My brother Matt and sister-in-law Sara are currently volunteering with the Peace Corps in South Africa. By "South Africa," I do not mean "a major city with modern amentities like electricity and plumbing." Oh no. Matt and Sara live in "a remote village that you've never heard of in the middle of freaking nowhere, and once, they saw a cobra in their front yard (I would totally crap my pants and die if a cobra came within a mile of our house)."
I like to send them care packages, but postage to South Africa is EXPENSIVE. When they first left, I assembled a joke package with lots of random crap, like Fritos and a big plastic cup decorated with all the Twilight vampires. I proudly sealed up my box and took it to the post office, where I was advised it weighed five pounds and would cost about $70 to ship.
It should go without saying that I took the box home and resolved to send a lighter care package.
Since then, I've learned that the best way to ship some American love to South Africa is in a Priority Mail envelope. I use an envelope that's roughly the size of a People magazine. I can stuff as much as I want into the envelope, and the entire thing ships for the bargain price of $16.95.
According to the Peace Corps grapevine, the postal workers in South Africa are not exactly ethical. They have a bad habit of pilfering the contents of American packages. However, if you write things about Jesus and the Lord on your package, it's more likely to be safely delivered.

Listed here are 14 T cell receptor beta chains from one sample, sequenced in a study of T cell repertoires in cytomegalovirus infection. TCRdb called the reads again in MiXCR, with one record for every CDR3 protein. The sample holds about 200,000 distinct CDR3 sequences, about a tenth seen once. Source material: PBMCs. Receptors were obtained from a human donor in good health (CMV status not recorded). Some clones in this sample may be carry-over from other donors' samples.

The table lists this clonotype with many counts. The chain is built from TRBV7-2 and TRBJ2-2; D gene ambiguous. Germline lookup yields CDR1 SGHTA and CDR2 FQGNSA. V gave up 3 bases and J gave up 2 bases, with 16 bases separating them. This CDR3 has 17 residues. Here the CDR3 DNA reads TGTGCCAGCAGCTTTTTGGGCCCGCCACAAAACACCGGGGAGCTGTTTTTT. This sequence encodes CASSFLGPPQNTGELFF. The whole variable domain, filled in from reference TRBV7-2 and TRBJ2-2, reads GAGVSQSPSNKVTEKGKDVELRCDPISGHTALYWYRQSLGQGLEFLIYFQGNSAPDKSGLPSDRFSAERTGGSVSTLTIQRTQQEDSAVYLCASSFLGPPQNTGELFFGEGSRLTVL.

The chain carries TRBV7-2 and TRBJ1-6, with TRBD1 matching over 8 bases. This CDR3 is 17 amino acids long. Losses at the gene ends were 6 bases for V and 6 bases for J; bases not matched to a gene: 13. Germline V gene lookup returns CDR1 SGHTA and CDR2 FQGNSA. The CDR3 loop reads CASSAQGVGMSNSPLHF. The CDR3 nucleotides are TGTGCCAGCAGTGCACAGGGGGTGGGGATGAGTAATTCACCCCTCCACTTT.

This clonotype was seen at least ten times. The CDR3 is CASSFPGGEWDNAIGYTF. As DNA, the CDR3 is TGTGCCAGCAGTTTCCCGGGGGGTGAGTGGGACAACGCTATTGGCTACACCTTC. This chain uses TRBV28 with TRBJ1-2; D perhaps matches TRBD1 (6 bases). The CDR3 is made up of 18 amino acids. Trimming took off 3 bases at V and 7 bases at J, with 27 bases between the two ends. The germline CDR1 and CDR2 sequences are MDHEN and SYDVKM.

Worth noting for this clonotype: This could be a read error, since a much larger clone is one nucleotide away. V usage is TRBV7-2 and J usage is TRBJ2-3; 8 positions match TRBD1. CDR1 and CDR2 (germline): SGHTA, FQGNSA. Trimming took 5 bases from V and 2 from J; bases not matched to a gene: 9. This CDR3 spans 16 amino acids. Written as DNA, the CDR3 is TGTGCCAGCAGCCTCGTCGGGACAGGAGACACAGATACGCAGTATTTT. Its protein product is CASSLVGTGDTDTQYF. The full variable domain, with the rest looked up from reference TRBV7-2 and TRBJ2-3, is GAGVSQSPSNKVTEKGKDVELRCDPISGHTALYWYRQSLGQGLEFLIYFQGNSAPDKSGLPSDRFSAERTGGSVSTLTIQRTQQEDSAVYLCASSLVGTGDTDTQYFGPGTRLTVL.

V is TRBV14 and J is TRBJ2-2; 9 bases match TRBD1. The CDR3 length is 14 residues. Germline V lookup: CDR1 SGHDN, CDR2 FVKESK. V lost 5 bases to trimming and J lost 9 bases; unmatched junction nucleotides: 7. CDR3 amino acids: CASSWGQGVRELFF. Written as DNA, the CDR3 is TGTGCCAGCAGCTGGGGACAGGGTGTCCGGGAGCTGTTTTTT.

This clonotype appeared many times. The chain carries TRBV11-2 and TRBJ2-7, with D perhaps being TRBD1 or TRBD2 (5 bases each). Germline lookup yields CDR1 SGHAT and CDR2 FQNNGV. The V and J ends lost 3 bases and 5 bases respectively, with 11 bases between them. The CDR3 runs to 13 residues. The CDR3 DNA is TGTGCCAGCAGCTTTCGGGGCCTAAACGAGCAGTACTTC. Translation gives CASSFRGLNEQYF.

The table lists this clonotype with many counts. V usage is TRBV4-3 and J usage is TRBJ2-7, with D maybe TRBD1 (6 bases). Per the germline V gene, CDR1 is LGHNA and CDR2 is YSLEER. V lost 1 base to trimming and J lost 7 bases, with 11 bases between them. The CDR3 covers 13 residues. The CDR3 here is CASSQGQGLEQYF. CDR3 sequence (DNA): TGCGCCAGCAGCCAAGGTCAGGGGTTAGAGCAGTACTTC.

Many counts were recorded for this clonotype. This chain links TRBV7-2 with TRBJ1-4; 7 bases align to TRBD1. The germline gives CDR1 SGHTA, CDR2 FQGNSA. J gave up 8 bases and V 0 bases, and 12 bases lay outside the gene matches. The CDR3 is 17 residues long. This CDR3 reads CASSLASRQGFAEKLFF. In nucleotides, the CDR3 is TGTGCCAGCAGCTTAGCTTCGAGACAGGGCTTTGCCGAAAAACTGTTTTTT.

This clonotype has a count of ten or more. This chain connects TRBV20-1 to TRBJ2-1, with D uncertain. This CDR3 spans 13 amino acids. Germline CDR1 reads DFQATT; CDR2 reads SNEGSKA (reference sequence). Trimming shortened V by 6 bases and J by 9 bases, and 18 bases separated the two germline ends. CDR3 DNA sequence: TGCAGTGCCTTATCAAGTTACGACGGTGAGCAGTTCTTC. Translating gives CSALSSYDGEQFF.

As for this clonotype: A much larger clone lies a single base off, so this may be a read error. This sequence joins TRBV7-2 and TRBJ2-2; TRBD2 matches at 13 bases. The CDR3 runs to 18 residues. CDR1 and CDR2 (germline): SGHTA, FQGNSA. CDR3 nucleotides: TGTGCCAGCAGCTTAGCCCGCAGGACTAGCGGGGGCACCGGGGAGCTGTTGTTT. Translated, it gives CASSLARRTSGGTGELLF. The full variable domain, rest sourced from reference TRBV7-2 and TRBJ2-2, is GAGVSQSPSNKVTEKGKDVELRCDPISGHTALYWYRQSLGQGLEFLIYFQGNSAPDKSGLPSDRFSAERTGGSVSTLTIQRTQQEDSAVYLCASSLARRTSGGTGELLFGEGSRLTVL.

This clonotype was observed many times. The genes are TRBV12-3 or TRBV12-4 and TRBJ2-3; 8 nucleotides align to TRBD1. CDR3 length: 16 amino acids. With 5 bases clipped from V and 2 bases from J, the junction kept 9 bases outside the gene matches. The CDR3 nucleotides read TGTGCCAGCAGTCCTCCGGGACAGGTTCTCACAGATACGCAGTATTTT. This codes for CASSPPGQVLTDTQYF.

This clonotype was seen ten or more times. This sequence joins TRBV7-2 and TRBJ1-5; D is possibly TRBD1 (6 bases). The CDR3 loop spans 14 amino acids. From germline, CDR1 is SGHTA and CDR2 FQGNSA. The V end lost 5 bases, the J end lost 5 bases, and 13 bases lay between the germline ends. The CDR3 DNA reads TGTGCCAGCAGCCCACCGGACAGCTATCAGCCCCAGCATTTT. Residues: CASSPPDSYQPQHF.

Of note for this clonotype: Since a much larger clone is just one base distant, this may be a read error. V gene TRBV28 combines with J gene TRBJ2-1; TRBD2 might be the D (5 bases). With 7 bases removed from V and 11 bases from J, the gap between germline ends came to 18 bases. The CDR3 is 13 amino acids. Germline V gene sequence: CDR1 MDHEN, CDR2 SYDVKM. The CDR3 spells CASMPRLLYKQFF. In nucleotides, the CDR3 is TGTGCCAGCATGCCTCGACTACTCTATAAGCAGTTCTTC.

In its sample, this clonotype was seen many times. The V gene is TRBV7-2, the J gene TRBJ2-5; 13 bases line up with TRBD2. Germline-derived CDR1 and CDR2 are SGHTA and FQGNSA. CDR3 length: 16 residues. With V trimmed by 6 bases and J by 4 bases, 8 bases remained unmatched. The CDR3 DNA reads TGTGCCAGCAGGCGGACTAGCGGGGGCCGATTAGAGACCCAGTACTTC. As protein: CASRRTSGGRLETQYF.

I feel a little weird writing "Jesus Saves!" on the envelope, but so far, all my care packages have been delivered to my brother's remote South African village.
This particular package contains a People magazine (for Sara's celebrity gossip needs), three blue pens, two small notepads, and chocolate. It's about 90% chocolate, because let's be honest: they are desperate for chocolate. Even though it's only August, my grocery store is already selling the Halloween variety candy packs, so I was able to send a varity of chocolate love to South Africa.
On the customs slip, I wrote that the package is just a gift of old magazines. Hopefully the South African postal workers will not smell the chocolate inside. My baby brother needs his Reese's fix.
p.s. The first time I mailed chocolate to South Africa, I was worried it would melt before it reached its destination. It can take a good three weeks for a care package to travel from Pasadena, California to Remote Village, South Africa. However, I have now sent candy several times, and it has all arrived in an edible form. Peace Corps volunteers can't be choosy about their candy.